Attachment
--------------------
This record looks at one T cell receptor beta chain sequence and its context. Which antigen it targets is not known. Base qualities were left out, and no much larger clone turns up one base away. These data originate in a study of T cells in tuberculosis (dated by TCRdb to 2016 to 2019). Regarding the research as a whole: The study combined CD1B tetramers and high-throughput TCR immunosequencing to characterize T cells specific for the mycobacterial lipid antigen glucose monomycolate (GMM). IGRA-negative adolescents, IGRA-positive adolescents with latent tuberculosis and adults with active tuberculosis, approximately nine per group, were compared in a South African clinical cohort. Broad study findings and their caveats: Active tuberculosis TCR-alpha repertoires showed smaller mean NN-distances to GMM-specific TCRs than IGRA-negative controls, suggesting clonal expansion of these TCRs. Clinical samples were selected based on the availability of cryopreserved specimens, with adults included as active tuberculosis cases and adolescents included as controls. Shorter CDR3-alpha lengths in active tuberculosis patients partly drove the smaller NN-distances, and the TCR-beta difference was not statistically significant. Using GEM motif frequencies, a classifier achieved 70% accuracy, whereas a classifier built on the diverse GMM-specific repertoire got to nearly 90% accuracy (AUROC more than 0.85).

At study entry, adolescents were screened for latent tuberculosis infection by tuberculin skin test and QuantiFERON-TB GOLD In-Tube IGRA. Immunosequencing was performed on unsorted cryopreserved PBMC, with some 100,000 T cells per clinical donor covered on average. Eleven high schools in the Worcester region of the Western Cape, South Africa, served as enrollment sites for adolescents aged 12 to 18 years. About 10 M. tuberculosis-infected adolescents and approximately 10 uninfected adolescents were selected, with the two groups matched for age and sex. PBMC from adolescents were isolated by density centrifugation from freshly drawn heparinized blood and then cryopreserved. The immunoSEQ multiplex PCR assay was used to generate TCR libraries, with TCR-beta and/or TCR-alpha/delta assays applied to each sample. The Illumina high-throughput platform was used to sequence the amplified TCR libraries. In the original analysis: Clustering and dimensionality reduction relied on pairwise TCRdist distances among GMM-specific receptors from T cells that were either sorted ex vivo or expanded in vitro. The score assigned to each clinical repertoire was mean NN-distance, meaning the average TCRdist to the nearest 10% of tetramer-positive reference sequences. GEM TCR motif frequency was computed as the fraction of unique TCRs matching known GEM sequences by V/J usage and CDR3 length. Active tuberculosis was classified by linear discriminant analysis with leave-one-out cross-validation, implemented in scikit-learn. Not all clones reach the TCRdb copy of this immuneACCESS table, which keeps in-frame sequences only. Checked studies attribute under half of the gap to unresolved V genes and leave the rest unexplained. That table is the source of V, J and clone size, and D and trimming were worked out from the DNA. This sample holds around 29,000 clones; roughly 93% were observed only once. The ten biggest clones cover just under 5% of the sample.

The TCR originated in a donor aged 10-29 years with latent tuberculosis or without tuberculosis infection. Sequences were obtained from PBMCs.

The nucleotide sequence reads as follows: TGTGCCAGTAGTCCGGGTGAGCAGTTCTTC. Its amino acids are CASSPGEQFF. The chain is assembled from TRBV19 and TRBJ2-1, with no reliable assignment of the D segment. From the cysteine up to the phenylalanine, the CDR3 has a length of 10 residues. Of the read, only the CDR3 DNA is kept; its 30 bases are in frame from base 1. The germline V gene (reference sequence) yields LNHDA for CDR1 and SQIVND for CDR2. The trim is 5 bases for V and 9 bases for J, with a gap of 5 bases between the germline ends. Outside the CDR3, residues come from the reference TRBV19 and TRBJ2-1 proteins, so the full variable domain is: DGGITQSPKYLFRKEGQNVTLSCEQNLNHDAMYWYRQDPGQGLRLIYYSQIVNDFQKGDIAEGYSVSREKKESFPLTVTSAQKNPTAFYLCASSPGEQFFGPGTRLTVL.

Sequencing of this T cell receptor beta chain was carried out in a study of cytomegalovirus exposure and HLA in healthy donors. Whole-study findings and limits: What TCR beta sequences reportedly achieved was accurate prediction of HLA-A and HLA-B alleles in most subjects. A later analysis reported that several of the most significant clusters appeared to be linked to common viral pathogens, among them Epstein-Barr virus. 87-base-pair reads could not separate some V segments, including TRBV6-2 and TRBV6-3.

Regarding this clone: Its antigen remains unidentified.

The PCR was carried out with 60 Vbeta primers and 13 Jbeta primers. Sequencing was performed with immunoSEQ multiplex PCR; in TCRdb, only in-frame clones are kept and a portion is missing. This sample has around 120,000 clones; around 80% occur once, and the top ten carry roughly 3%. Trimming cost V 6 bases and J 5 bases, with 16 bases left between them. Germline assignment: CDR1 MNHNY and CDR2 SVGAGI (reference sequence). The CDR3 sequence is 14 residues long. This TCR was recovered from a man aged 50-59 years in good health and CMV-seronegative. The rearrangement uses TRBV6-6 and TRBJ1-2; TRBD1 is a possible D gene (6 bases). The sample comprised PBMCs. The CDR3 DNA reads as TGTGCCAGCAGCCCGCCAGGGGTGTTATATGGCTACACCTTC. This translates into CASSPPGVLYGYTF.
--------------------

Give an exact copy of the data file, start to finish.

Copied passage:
This record looks at one T cell receptor beta chain sequence and its context. Which antigen it targets is not known. Base qualities were left out, and no much larger clone turns up one base away. These data originate in a study of T cells in tuberculosis (dated by TCRdb to 2016 to 2019). Regarding the research as a whole: The study combined CD1B tetramers and high-throughput TCR immunosequencing to characterize T cells specific for the mycobacterial lipid antigen glucose monomycolate (GMM). IGRA-negative adolescents, IGRA-positive adolescents with latent tuberculosis and adults with active tuberculosis, approximately nine per group, were compared in a South African clinical cohort. Broad study findings and their caveats: Active tuberculosis TCR-alpha repertoires showed smaller mean NN-distances to GMM-specific TCRs than IGRA-negative controls, suggesting clonal expansion of these TCRs. Clinical samples were selected based on the availability of cryopreserved specimens, with adults included as active tuberculosis cases and adolescents included as controls. Shorter CDR3-alpha lengths in active tuberculosis patients partly drove the smaller NN-distances, and the TCR-beta difference was not statistically significant. Using GEM motif frequencies, a classifier achieved 70% accuracy, whereas a classifier built on the diverse GMM-specific repertoire got to nearly 90% accuracy (AUROC more than 0.85).

At study entry, adolescents were screened for latent tuberculosis infection by tuberculin skin test and QuantiFERON-TB GOLD In-Tube IGRA. Immunosequencing was performed on unsorted cryopreserved PBMC, with some 100,000 T cells per clinical donor covered on average. Eleven high schools in the Worcester region of the Western Cape, South Africa, served as enrollment sites for adolescents aged 12 to 18 years. About 10 M. tuberculosis-infected adolescents and approximately 10 uninfected adolescents were selected, with the two groups matched for age and sex. PBMC from adolescents were isolated by density centrifugation from freshly drawn heparinized blood and then cryopreserved. The immunoSEQ multiplex PCR assay was used to generate TCR libraries, with TCR-beta and/or TCR-alpha/delta assays applied to each sample. The Illumina high-throughput platform was used to sequence the amplified TCR libraries. In the original analysis: Clustering and dimensionality reduction relied on pairwise TCRdist distances among GMM-specific receptors from T cells that were either sorted ex vivo or expanded in vitro. The score assigned to each clinical repertoire was mean NN-distance, meaning the average TCRdist to the nearest 10% of tetramer-positive reference sequences. GEM TCR motif frequency was computed as the fraction of unique TCRs matching known GEM sequences by V/J usage and CDR3 length. Active tuberculosis was classified by linear discriminant analysis with leave-one-out cross-validation, implemented in scikit-learn. Not all clones reach the TCRdb copy of this immuneACCESS table, which keeps in-frame sequences only. Checked studies attribute under half of the gap to unresolved V genes and leave the rest unexplained. That table is the source of V, J and clone size, and D and trimming were worked out from the DNA. This sample holds around 29,000 clones; roughly 93% were observed only once. The ten biggest clones cover just under 5% of the sample.

The TCR originated in a donor aged 10-29 years with latent tuberculosis or without tuberculosis infection. Sequences were obtained from PBMCs.

The nucleotide sequence reads as follows: TGTGCCAGTAGTCCGGGTGAGCAGTTCTTC. Its amino acids are CASSPGEQFF. The chain is assembled from TRBV19 and TRBJ2-1, with no reliable assignment of the D segment. From the cysteine up to the phenylalanine, the CDR3 has a length of 10 residues. Of the read, only the CDR3 DNA is kept; its 30 bases are in frame from base 1. The germline V gene (reference sequence) yields LNHDA for CDR1 and SQIVND for CDR2. The trim is 5 bases for V and 9 bases for J, with a gap of 5 bases between the germline ends. Outside the CDR3, residues come from the reference TRBV19 and TRBJ2-1 proteins, so the full variable domain is: DGGITQSPKYLFRKEGQNVTLSCEQNLNHDAMYWYRQDPGQGLRLIYYSQIVNDFQKGDIAEGYSVSREKKESFPLTVTSAQKNPTAFYLCASSPGEQFFGPGTRLTVL.

Sequencing of this T cell receptor beta chain was carried out in a study of cytomegalovirus exposure and HLA in healthy donors. Whole-study findings and limits: What TCR beta sequences reportedly achieved was accurate prediction of HLA-A and HLA-B alleles in most subjects. A later analysis reported that several of the most significant clusters appeared to be linked to common viral pathogens, among them Epstein-Barr virus. 87-base-pair reads could not separate some V segments, including TRBV6-2 and TRBV6-3.

Regarding this clone: Its antigen remains unidentified.

The PCR was carried out with 60 Vbeta primers and 13 Jbeta primers. Sequencing was performed with immunoSEQ multiplex PCR; in TCRdb, only in-frame clones are kept and a portion is missing. This sample has around 120,000 clones; around 80% occur once, and the top ten carry roughly 3%. Trimming cost V 6 bases and J 5 bases, with 16 bases left between them. Germline assignment: CDR1 MNHNY and CDR2 SVGAGI (reference sequence). The CDR3 sequence is 14 residues long. This TCR was recovered from a man aged 50-59 years in good health and CMV-seronegative. The rearrangement uses TRBV6-6 and TRBJ1-2; TRBD1 is a possible D gene (6 bases). The sample comprised PBMCs. The CDR3 DNA reads as TGTGCCAGCAGCCCGCCAGGGGTGTTATATGGCTACACCTTC. This translates into CASSPPGVLYGYTF.